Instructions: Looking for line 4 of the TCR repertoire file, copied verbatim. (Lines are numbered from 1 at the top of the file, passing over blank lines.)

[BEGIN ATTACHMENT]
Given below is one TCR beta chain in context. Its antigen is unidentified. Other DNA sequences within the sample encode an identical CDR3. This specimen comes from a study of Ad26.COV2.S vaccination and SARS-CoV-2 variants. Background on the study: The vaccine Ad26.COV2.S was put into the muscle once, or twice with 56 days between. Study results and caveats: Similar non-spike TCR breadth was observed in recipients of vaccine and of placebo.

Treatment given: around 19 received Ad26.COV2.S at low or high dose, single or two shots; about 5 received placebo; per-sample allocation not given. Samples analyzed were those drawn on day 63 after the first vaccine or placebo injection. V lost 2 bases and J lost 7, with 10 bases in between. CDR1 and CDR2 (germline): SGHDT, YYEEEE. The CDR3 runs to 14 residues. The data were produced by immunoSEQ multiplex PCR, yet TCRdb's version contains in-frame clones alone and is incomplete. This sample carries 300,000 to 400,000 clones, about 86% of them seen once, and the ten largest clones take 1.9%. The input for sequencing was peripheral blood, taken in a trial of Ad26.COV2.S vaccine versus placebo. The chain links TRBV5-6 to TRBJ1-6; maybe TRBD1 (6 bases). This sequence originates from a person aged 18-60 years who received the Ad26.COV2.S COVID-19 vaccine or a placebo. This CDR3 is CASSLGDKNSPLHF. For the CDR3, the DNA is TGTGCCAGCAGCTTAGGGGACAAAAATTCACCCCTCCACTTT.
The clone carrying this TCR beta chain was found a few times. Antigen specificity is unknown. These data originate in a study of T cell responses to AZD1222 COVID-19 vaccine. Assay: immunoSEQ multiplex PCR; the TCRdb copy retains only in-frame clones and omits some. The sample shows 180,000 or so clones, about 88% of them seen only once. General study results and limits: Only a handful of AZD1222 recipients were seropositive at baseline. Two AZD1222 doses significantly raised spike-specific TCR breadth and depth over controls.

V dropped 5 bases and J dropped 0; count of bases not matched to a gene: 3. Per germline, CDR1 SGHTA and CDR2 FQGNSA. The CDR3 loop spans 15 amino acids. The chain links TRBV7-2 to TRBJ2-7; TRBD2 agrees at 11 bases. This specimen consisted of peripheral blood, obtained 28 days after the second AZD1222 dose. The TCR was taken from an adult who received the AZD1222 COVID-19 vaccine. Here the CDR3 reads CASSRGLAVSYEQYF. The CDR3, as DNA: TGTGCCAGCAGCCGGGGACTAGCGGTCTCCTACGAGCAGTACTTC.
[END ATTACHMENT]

V dropped 5 bases and J dropped 0; count of bases not matched to a gene: 3. Per germline, CDR1 SGHTA and CDR2 FQGNSA. The CDR3 loop spans 15 amino acids. The chain links TRBV7-2 to TRBJ2-7; TRBD2 agrees at 11 bases. This specimen consisted of peripheral blood, obtained 28 days after the second AZD1222 dose. The TCR was taken from an adult who received the AZD1222 COVID-19 vaccine. Here the CDR3 reads CASSRGLAVSYEQYF. The CDR3, as DNA: TGTGCCAGCAGCCGGGGACTAGCGGTCTCCTACGAGCAGTACTTC.